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Alex Shatilov's prospects at the 2009 Artistic Gymnastics World Championships look brighter than ever. The 22-year-old is considered a solid contender for the gold medal in the floor exercise at this year's event, which began yesterday.

The Israeli's coach, Sergei Vaysburg, however, is cautious about setting expectations too high. He says Shatilov needs to display what he's capable of, but should not get in over his head.

If Shatilov starts off on the right foot, everything else will follow, said Vaysburg, who qualified his remarks by saying he would not be surprised if his gymnast claims a medal.

Shatilov says his goal is to reach the final of the men's all-around exercise, but he has his eyes set on gold in the floor exercise. "After all, everything depends on me," he said.

Shatilov's career thus far has been right on track. Over the past three years, above and beyond his practices with Vaysburg, Shatilov has been working with Valentin Potapenko, a Ukrainian coach known for cultivating Olympic medalists during the Soviet era.

Articles from the Soviet period refer to Potapenko as a genius on technique and movement.

Shatilov says Potapenko has worked with him on fine-tuning his execution, and credits him for helping him make the leap forward on his optionals and handsprings. Shatilov says he met with the coach five times - twice in Israel, including recently in preparation for the World Championships.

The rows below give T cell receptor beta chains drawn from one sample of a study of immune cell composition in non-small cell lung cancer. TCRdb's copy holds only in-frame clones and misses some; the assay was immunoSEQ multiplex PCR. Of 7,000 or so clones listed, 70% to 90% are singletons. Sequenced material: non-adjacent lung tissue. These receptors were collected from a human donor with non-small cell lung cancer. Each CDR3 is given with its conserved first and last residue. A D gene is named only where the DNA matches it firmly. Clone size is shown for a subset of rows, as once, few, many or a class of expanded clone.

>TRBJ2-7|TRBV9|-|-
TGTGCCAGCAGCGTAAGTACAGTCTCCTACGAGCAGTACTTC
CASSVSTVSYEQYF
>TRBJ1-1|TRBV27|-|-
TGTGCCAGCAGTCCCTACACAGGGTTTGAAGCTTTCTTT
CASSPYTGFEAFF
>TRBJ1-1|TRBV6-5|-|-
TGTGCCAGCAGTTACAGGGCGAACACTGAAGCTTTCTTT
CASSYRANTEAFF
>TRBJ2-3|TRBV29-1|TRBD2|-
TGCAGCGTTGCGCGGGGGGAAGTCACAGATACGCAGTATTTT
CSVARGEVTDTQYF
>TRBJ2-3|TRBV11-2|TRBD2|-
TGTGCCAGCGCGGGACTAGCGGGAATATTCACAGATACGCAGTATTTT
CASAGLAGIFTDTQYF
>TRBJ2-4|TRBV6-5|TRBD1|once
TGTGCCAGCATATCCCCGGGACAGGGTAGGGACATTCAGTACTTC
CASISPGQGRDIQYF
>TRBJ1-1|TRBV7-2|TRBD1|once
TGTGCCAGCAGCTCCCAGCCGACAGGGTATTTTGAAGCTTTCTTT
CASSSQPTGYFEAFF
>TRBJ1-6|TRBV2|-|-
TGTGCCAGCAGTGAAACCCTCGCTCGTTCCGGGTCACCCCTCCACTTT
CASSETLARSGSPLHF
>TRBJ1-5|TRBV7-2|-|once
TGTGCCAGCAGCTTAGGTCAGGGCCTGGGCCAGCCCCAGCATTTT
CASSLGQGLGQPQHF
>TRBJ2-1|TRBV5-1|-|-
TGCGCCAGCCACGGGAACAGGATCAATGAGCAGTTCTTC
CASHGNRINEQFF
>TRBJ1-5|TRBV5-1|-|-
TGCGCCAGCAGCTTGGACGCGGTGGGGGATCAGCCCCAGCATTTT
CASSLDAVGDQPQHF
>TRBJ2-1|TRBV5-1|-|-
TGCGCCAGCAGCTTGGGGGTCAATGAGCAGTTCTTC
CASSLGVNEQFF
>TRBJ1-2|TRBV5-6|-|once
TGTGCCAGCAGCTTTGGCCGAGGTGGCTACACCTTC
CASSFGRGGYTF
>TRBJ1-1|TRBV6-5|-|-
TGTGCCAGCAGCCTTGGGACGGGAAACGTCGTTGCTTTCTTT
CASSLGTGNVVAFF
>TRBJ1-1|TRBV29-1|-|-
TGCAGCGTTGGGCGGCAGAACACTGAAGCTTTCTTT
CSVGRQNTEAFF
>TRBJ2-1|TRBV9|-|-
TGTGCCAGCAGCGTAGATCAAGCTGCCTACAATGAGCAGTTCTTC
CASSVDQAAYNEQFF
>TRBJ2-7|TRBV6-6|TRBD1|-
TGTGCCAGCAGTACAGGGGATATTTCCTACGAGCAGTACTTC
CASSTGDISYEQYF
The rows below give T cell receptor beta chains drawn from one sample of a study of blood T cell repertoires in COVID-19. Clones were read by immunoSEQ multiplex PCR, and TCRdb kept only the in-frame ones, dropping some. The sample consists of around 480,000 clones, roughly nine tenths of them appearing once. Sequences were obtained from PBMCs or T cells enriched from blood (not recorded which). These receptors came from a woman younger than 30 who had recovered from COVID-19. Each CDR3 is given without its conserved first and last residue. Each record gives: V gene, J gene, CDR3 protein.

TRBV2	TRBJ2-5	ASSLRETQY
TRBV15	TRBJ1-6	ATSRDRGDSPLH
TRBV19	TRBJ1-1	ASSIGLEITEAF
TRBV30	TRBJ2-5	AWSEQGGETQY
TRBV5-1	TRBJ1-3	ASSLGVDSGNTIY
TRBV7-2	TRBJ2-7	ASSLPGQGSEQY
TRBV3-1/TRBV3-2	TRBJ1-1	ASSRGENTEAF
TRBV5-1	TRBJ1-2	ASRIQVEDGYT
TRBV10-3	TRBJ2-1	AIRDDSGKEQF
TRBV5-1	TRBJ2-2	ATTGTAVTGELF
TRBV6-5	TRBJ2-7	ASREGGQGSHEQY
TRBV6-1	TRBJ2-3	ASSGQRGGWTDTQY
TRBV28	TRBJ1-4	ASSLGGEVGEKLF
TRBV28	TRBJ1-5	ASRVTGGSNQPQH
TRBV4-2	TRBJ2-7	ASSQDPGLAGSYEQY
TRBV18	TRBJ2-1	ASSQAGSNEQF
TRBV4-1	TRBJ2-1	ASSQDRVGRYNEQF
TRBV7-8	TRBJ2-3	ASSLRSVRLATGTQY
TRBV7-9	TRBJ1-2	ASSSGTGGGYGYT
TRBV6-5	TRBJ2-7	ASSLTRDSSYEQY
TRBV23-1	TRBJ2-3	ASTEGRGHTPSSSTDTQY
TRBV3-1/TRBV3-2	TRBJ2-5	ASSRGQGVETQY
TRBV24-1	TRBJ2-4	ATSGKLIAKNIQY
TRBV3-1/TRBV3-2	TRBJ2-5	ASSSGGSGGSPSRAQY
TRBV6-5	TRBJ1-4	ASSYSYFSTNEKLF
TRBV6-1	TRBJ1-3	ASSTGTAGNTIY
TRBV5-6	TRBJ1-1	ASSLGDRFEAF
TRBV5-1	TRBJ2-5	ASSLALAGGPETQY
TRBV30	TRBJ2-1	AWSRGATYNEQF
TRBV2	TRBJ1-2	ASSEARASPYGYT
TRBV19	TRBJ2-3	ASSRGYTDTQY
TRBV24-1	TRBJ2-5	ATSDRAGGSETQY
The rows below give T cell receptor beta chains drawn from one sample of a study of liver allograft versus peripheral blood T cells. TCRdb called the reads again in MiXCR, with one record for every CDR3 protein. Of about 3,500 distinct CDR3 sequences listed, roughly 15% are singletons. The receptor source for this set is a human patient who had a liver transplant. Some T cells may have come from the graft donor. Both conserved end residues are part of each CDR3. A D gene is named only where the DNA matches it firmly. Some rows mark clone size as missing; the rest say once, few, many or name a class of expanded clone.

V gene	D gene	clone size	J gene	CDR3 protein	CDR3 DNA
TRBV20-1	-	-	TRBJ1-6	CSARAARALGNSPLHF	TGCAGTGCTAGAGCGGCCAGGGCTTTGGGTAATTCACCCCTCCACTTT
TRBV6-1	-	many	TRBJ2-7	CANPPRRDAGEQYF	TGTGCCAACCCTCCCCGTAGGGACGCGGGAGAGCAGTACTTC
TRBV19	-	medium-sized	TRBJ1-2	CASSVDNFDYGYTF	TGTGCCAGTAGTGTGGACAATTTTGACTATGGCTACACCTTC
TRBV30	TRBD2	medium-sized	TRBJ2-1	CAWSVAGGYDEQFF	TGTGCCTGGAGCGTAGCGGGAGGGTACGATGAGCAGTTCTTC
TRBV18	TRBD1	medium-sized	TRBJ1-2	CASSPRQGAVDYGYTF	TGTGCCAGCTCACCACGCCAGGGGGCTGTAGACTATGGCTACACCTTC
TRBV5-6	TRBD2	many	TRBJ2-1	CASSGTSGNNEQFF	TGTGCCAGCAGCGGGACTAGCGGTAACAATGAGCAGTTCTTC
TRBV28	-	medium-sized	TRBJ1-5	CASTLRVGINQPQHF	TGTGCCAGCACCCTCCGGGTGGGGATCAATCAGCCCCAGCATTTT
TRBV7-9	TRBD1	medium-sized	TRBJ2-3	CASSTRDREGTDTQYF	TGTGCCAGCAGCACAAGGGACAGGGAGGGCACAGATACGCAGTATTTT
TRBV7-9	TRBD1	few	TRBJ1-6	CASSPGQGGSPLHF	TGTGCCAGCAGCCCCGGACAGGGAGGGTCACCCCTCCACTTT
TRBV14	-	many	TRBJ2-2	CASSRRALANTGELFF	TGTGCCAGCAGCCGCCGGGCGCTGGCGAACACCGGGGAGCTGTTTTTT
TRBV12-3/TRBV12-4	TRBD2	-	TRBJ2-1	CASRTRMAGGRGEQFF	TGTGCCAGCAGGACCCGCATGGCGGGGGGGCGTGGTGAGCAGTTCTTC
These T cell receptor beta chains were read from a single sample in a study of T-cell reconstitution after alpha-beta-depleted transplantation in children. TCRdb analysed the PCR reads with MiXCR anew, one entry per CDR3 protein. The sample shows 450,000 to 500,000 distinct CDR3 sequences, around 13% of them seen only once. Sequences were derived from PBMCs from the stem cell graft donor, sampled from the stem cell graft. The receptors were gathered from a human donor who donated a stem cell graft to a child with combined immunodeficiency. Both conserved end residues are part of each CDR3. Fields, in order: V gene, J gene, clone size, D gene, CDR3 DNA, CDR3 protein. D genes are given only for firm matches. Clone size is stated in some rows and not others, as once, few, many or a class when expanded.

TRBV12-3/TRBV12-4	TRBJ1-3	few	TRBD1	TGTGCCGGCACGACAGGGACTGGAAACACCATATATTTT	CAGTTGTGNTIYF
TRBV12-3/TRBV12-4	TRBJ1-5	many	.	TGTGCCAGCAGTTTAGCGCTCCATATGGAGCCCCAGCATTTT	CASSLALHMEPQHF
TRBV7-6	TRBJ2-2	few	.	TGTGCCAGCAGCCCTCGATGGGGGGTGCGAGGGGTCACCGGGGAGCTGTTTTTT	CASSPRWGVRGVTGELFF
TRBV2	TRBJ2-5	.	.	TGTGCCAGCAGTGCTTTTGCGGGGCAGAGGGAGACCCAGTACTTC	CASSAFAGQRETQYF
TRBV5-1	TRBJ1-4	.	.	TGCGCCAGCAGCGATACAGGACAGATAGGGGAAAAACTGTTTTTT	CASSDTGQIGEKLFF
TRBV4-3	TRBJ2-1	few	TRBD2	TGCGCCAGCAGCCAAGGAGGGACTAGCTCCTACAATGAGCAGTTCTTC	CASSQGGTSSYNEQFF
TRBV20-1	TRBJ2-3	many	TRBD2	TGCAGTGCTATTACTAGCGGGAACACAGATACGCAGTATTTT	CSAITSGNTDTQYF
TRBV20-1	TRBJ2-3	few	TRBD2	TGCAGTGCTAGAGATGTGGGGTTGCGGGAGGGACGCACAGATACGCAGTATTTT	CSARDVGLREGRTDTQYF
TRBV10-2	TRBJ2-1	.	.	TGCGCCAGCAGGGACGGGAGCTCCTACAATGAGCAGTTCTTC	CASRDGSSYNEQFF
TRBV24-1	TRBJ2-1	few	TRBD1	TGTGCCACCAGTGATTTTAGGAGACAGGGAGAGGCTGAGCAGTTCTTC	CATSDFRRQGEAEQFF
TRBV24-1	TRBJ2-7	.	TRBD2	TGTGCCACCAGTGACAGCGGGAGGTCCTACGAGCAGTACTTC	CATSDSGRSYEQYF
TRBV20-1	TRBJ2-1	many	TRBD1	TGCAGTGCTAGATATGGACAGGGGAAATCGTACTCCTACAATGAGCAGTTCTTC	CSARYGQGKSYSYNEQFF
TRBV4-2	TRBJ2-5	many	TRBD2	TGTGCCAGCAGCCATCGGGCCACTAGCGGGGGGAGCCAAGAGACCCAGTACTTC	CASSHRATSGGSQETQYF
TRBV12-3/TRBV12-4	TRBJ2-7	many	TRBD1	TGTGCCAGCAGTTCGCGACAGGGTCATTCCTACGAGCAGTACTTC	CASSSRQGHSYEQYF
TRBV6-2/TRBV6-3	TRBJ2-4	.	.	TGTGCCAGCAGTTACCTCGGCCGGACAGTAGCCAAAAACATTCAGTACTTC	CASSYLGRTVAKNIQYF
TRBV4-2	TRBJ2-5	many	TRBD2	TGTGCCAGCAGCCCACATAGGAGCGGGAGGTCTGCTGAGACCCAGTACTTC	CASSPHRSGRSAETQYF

Vaysburg believes Shatilov is ready for the task at hand.

"Nothing is impossible among the top gymnasts," he said. "Three years of working with Potapenko is bearing fruit. It's raising the bar on the level of complexity of the exercises, technique and confidence."

He added that Shatilov's improvement was on display for the world to see at last summer's Olympics in Beijing.

Shatilov was born in Uzbekistan, where he began practicing gymnastics at age 5, and immigrated to Israel just seven years ago.

He is a floor exercise specialist, and though the term "artistic gymnastics" may sound to some like a terrestrial form of synchronized swimming, it is in fact the most popular and recognizable form of gymnastics.

Shatilov has registered a number of impressive achievements over his short career, and his trajectory has been steep.

He took first at last year's World Cup in Glasgow, third at this year's European Championships, fifth in 2008 at the World Championships and seventh the year before, and was the first Israeli to reach an apparatus final at the World Championships.

"I really feel like in the last years I learned a lot of new things related to the higher levels of the sport," he said. "It's not only greater technique. It's also the approach - how you do it, and self-confidence."